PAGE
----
One in 3 American adults don’t get enough sleep. In other words, they’re snoozing for less than seven hours each night.1 That’s not nearly enough to stop yawning all day long! Sound familiar? You can probably blame it on these seven reasons.
1. You Napped Too Long
A short nap may improve alertness and brain function, but it has to be just that: short.2 All it takes is 7 to 10 minutes, but 30 minutes also works. Anything longer – especially more than an hour – will prevent you from snoozing later on.3
2. You Drank Caffeine Too Late
A cup of joe can get the day rolling, but one too many will work against you. Time it right by having your last cup six hours (or more) before your ideal bedtime.4 Don’t forget other foods also have caffeine, like tea and chocolate.
3. You Woke Up Too Late
A late morning equals a late night, and the vicious cycle continues. Break it up by avoiding napping –especially later in the day. And again, try your best to avoid caffeine six or more hours before bed. Can’t keep your eyes open? Go for a walk or eat a banana, a caffeine-free source of energy.
4. You Drank Too Much Alcohol
Booze might be a “night cap”, but it actually disrupts your internal body clock. Melatonin, the hormone that controls sleep and circadian rhythm, is also suppressed.5 And when you do fall asleep? It’ll be light, irregular, and the farthest thing from restful.
Alcohol should be consumed in moderation, anyway. The Centers for Disease Control and Prevention recommends up to 1 drink per day for women, and up to 2 drinks per day for men.6
5. You Need To Eat
Doing anything on an empty stomach can be irritating, and trying to sleep is one of them. Hunger pangs will double as an alarm clock all night. Reach for a light snack, like whole grain toast or wheat crackers and peanut butter. Avoid heavy, large meals a few hours before bedtime.7 Tummy troubles are the last thing you need at night.
6. Your Room Is Too Hot
Heat makes it really hard to drift off. And while your room doesn’t have to be freezing, it should be nice and cool. Turn on a fan or open up the windows. To avoid dehydration from the heat, keep a glass of water nearby.8 Stay comfy by using the appropriate blankets for the season.
7. You Are Using Electronics
Electronics emit blue light, a type of light that delays our internal clock. It also disrupts melatonin and overstimulates the mind.9 Before long, you won’t feel the least bit tired. Turn off electronics at least an hour before sleeping. And yes, that includes the television! Finally, for the sake of good sleep, don’t use a smartphone in bed. Your Instagram feed will still be there in the morning.10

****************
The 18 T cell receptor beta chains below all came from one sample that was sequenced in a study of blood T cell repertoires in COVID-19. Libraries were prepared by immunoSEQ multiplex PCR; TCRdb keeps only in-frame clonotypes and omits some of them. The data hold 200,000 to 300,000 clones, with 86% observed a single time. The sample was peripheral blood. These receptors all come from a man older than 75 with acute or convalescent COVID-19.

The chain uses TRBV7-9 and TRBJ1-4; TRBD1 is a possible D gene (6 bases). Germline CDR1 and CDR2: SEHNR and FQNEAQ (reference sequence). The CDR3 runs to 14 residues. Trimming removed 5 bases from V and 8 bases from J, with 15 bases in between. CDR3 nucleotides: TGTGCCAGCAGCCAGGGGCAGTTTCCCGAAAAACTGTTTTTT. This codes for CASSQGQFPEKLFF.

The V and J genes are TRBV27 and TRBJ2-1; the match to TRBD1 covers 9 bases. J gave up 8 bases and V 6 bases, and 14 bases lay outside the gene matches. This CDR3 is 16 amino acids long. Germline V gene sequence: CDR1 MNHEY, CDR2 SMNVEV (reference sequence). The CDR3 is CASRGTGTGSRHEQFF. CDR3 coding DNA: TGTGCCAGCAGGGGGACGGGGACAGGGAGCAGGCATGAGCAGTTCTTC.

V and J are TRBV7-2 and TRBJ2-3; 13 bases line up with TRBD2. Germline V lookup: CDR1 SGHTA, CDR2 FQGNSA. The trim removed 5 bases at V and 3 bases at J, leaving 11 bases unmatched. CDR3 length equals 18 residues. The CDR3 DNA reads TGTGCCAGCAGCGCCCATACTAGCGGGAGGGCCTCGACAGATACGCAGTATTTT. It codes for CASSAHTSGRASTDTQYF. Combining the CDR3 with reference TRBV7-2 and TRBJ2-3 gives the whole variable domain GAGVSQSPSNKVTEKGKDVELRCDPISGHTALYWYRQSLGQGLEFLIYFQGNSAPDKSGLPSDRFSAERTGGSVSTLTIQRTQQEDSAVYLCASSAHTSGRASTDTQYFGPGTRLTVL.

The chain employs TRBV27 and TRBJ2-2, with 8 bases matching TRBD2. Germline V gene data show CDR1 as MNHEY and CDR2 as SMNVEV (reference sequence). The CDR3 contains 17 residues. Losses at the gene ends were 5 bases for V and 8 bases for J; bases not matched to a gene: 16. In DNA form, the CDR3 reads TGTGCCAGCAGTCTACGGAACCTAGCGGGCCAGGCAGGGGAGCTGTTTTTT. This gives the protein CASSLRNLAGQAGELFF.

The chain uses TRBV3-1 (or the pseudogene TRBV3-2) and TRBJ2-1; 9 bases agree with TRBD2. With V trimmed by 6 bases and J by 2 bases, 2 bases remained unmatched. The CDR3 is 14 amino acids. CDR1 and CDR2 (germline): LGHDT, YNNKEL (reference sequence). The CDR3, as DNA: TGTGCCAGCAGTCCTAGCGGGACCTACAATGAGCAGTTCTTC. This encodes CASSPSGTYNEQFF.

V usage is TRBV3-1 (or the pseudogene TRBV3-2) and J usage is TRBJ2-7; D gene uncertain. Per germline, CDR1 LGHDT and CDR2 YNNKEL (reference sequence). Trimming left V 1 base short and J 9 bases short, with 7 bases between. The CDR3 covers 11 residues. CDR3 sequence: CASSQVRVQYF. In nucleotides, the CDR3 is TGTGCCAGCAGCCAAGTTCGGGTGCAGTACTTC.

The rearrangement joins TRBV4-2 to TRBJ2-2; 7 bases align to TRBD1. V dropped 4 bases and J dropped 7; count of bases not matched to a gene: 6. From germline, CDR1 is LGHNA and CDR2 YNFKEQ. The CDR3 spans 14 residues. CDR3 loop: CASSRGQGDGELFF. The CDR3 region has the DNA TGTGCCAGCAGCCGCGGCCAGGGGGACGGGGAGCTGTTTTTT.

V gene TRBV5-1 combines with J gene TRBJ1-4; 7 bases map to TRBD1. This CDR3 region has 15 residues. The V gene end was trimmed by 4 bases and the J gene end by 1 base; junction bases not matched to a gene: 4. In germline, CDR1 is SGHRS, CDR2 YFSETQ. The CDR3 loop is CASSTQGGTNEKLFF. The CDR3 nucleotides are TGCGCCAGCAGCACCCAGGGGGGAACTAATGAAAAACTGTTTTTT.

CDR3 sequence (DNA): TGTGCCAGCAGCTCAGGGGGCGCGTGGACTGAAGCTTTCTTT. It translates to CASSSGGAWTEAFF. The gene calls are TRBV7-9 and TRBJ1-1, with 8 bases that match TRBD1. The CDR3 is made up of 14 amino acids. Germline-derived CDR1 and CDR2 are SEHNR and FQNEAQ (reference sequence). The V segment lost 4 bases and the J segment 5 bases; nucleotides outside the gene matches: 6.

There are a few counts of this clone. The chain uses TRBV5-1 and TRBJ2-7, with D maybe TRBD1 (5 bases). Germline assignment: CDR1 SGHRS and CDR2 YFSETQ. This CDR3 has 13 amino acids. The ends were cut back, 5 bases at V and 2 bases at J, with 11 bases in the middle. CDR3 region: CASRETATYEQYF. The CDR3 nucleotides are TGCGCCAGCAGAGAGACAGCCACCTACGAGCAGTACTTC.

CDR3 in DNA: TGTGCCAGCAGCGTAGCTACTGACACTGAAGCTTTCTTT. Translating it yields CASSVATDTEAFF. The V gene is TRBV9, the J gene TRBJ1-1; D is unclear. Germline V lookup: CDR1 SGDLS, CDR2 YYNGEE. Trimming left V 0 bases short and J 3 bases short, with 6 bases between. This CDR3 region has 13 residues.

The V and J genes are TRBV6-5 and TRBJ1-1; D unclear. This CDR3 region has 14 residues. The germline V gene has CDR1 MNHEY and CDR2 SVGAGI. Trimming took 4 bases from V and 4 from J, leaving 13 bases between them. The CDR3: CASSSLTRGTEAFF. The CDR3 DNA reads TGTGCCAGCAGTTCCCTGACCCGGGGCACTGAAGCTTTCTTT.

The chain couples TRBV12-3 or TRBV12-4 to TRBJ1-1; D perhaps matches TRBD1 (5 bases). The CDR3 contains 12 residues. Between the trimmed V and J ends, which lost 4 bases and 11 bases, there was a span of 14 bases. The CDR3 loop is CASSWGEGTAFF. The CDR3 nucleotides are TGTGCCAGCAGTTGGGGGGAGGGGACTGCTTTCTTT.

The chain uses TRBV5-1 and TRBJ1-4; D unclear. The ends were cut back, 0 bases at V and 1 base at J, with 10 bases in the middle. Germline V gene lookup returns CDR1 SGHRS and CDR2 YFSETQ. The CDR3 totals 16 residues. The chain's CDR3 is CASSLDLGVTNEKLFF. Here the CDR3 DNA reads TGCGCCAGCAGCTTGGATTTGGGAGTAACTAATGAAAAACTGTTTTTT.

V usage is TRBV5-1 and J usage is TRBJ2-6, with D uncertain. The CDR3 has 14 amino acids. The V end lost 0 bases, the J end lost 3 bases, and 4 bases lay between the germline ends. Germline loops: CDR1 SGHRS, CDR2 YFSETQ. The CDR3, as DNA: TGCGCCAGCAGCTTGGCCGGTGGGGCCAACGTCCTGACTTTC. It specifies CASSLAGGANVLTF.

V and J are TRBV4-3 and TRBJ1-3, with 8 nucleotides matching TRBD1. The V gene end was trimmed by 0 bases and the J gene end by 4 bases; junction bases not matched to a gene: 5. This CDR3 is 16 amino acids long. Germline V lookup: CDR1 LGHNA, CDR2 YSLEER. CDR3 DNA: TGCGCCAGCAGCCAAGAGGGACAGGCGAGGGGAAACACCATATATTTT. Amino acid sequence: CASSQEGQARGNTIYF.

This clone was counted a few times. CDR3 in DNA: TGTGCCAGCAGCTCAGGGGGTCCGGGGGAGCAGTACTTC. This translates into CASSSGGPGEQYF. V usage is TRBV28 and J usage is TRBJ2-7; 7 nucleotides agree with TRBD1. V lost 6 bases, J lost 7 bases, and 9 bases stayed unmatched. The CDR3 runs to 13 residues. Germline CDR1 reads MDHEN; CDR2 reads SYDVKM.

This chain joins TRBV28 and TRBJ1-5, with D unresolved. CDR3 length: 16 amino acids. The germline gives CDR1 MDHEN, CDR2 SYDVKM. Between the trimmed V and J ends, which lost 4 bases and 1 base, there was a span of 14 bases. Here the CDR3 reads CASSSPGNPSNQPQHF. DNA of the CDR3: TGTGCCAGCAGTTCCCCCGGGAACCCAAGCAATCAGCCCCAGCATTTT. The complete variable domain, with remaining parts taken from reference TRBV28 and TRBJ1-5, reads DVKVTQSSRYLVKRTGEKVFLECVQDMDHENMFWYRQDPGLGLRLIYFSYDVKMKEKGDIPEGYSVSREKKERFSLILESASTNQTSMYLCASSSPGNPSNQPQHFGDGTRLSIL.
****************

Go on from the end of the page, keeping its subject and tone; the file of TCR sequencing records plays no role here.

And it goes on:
Our workaholic, tech-savvy culture makes it hard to adopt healthy sleeping habits. However, sleep is needed for mental function, focus, and overall health. It gives your brain and cells a chance to re-charge.11 Do yourself a favor and slowly nix these habits. You’ll feel so much better in the morning.
|↑1||Short Sleep Duration Among US Adults. Centers for Disease Control and Prevention.|
|↑2||Lovato, Nicole, and Leon Lack. “9 The effects of napping on cognitive functioning.” Progress in brain research 185 (2010): 155.|
|↑3, ↑8, ↑10||Sleep Hygiene. Indiana University Health.|
|↑4||Drake, Christopher, Timothy Roehrs, John Shambroom, and Thomas Roth. “Caffeine effects on sleep taken 0, 3, or 6 hours before going to bed.” Journal of clinical sleep medicine: JCSM: official publication of the American Academy of Sleep Medicine 9, no. 11 (2013): 1195.|
|↑5||Alcohol, Antidepressants, and Circadian Rhythms. National Institute on Alcohol Abuse and Alcoholism.|
|↑6||Alcohol and Public Health, Frequently Asked Questions. Centers for Disease Control and Prevention.|
|↑7||Strategies for Getting Enough Sleep. National Heart, Lung, and Blood Institute.|
|↑9||Hatori, Megumi, Claude Gronfier, Russell N. Van Gelder, Paul S. Bernstein, Josep Carreras, Satchidananda Panda, Frederick Marks et al. “Global rise of potential health hazards caused by blue light-induced circadian disruption in modern aging societies.” npj Aging and Mechanisms of Disease 3 (2017).|
|↑11||Brain Basics: Understanding Sleep. National Institute of Neurological Disorders and Stroke.|